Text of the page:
Hereafter parents guide

Hereafter Parent Guide

In the final minutes of the film, Eastwood manages to bring the trio together. Yet he doesn't seem to capitalize on what could have been a powerful climatic conclusion to the story.

Overall B

Death may be an inevitable destination for all, but how we deal with grief is an individual journey. In Hereafter, an American psychic (Matt Damon), a French journalist (Cécile De France) and a London schoolboy are each seeking a better understanding of life and loss. And their pathways are about to converge in an unexpected way.

Release date October 22, 2010

Violence C-
Sexual Content B
Profanity C
Substance Use C

Why is Hereafter rated PG-13? The MPAA rated Hereafter PG-13 for mature thematic elements including disturbing disaster and accident images, and for brief strong language.

Run Time: 129 minutes

Official Movie Site

Parent Movie Review

Director Clint Eastwood doesn’t waste a single bullet in the production of Hereafter. In fact, bullets aren’t even a part of the script. But that doesn’t mean people don’t die or leave others behind to deal with the aftereffect of their demise. Death, when depicted in this film’s natural disaster, an accident and supposed terrorist attack, is often sudden and startlingly realistic. But in comparison to those brief intense scenes, the rest of the storyline ambles along at an unhurried pace introducing the movie’s main characters. Though they live in different parts of the world, we know they will eventually find one another—even if we haven’t seen the trailer. Yet it takes most of the movie to make that happen.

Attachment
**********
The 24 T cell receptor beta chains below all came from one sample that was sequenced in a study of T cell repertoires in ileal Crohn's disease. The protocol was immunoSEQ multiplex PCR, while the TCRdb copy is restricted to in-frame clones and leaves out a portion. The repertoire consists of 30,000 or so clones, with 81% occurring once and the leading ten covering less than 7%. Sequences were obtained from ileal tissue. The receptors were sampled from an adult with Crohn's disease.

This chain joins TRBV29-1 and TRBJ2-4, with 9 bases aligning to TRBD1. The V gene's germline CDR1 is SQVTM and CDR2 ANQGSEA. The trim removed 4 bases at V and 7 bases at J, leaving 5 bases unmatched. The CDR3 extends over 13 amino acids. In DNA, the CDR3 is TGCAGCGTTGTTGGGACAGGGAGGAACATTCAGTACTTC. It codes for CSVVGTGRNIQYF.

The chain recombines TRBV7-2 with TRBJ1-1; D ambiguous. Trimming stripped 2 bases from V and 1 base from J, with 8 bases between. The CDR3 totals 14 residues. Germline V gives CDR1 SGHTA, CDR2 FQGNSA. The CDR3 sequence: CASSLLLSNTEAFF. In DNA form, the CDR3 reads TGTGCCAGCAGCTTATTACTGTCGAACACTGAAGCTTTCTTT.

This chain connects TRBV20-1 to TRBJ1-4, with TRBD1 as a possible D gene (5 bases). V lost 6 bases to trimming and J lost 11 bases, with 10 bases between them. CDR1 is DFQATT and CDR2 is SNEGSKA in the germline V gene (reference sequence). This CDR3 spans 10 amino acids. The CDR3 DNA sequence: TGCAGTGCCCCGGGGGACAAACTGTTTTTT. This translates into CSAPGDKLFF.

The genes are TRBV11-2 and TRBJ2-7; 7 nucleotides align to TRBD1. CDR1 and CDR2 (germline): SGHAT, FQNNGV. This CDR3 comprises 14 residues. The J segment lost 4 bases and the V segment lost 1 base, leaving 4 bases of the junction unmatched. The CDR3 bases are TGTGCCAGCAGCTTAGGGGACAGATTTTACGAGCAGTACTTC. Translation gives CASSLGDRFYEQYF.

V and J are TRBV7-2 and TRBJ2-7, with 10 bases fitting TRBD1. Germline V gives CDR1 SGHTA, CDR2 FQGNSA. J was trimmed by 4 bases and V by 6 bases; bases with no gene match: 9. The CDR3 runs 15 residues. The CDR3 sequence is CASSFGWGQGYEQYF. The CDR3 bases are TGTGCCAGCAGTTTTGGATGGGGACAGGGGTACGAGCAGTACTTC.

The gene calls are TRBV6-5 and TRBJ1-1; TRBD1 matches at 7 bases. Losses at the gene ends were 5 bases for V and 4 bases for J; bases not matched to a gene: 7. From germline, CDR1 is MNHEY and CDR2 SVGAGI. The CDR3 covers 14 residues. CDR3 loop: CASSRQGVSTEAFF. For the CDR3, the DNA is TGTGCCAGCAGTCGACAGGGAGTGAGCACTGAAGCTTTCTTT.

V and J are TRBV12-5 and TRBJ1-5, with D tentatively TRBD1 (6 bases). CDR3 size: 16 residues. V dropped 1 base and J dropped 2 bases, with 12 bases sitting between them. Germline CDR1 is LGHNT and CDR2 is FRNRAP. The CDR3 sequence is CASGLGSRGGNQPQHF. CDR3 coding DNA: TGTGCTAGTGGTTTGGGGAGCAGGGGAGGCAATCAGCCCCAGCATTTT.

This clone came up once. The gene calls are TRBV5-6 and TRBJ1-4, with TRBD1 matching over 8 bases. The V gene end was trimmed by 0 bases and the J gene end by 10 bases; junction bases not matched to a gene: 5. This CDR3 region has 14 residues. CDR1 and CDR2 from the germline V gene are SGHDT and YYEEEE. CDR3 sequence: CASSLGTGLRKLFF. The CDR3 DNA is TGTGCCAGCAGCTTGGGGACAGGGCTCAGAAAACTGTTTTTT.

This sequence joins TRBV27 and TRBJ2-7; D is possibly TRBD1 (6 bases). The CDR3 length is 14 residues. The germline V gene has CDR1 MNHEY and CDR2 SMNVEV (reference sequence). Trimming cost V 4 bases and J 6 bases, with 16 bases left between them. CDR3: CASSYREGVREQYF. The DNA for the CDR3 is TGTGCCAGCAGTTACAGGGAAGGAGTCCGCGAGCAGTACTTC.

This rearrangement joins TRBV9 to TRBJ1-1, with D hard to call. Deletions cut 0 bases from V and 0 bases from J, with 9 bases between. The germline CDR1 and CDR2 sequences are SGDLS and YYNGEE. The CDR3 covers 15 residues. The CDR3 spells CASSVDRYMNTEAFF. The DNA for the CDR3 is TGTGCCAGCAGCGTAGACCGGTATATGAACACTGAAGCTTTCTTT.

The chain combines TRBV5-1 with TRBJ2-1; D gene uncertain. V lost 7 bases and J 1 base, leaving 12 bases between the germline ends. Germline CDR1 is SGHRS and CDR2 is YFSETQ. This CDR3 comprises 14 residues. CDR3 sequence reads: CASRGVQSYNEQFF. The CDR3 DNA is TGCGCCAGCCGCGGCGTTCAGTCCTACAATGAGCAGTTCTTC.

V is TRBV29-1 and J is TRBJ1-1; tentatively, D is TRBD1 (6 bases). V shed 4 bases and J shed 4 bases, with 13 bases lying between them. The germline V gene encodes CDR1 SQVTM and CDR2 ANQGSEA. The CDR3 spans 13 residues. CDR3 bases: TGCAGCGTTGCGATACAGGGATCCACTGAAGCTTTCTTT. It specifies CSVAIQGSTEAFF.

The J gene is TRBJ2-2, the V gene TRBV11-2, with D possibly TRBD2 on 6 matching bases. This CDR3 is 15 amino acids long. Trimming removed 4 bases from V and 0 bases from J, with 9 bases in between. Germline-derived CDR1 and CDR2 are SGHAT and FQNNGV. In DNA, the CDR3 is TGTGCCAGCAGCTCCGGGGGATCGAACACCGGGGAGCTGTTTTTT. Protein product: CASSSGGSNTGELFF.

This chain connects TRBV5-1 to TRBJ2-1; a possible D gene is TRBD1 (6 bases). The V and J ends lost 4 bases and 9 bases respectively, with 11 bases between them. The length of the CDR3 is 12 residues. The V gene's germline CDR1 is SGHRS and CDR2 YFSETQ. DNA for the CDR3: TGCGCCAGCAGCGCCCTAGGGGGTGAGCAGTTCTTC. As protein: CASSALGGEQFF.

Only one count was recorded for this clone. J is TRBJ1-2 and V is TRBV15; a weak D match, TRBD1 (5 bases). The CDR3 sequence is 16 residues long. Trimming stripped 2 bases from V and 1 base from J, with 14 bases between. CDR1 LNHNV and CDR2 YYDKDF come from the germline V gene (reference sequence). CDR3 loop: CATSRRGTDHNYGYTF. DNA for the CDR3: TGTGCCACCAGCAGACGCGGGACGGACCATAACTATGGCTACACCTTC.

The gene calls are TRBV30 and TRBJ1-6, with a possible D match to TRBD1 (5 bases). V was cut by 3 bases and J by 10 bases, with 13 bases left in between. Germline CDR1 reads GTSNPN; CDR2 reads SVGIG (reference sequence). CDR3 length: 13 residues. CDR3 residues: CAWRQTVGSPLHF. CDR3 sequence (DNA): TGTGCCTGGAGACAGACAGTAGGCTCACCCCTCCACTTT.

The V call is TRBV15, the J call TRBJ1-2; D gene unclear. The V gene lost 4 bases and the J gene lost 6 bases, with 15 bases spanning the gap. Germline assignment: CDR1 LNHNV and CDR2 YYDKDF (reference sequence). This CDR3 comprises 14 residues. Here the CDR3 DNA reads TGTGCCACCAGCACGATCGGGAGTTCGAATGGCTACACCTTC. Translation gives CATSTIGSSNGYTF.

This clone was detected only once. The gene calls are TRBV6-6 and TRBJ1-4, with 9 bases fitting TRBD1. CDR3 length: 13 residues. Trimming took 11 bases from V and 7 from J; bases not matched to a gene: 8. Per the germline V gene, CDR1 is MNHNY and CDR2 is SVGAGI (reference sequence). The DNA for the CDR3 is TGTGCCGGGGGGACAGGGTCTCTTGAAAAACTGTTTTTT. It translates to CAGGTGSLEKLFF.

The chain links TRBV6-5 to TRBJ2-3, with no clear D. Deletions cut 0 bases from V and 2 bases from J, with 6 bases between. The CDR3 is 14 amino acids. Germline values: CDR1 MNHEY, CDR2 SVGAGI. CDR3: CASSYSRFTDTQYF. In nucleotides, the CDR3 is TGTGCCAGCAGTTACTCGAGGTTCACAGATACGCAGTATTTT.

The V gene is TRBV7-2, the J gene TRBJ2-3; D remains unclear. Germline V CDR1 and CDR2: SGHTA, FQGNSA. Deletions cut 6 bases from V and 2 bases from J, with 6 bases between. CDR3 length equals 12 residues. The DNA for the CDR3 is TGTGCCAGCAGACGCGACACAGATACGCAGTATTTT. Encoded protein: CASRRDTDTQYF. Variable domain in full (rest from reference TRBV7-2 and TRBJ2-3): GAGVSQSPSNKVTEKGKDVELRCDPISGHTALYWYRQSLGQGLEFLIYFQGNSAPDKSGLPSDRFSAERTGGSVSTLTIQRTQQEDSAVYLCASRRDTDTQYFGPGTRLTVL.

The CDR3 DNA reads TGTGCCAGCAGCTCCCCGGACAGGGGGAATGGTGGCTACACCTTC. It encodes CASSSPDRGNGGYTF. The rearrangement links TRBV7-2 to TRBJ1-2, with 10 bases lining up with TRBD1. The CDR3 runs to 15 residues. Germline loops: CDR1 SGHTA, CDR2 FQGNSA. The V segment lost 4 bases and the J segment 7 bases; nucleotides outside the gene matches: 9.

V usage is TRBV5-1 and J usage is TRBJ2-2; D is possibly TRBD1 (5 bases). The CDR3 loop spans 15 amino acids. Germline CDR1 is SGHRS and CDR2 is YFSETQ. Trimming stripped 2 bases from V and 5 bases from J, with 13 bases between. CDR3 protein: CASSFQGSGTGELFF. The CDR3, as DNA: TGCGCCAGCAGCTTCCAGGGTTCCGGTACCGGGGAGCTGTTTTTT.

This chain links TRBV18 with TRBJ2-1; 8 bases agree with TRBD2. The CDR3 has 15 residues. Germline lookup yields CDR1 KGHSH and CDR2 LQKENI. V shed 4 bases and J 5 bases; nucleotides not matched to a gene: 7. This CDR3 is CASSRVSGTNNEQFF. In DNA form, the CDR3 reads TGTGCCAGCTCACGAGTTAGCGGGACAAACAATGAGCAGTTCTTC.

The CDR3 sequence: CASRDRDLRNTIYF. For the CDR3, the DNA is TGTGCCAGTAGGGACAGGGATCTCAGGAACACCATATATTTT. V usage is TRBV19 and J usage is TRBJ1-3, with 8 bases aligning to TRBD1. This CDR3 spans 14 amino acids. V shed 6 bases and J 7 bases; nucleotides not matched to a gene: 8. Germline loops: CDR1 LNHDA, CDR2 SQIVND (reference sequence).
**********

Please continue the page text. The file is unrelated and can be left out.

On the San Francisco docks, George Lonegan (Matt Damon) works in a sugar factory. After hours, his brother Billy (Jay Mohr) badgers him to reopen an office and cash in on his gift as a psychic. Billy even goes so far as to show up at George’s apartment with the occasional client (Richard Kind). However George recognizes that knowing everything about a person weighs heavily on him and hampers the ability to build a long-term relationship. (Still, George is not opposed to trying to do so with his cooking class partner played Bryce Dallas Howard.)

Meanwhile Marie LeLay (Cécile De France), a French journalist, deals with the posttraumatic symptoms of being caught in the crushing waves of a tsunami while on vacation at an idyllic tropical resort. Her experience with seeing shadows of the afterlife has left her grasping for a deeper understanding about what happens when a person passes.

Finally, a young London schoolboy (Frankie and George McLaren) searches for consolation after the death of a close family member. But his succession of visits to psychics, who use mirror gazing, high frequency microphones and other measures to contact the dead, leaves him disillusioned and often unresponsive to the compassionate gestures of living people around him.

In the final minutes of the film, Eastwood manages to bring the trio together through a series of coincidences that even feel somewhat believable. Yet it appears to be all for naught. After building up some strong sexual tension in a kitchen scene and coaxing out convincing, emotional performances from many of his actors, Eastwood doesn’t seem to capitalize on what could have been a powerful climatic conclusion to the story.

While many of his other productions (among them Million Dollar Baby, Changeling, and Gran Torino) have given audiences plenty of opportunity to debate his characters’ actions, this script fails to justify the instant connection between individuals or the film’s seemingly abrupt ending. Still the possibility of life after death is an idea that will likely spark discussion among viewers once again. And with only a single strong sexual expletive and a handful of other profanities, the death scenes offer the most concerns for parents who may be considering an outing with their older teens to see this ammunition-free movie.

Directed by Clint Eastwood. Starring Matt Damon, Bryce Dallas Howard, Cécile De France. Running time: 129 minutes. Theatrical release October 22, 2010. Updated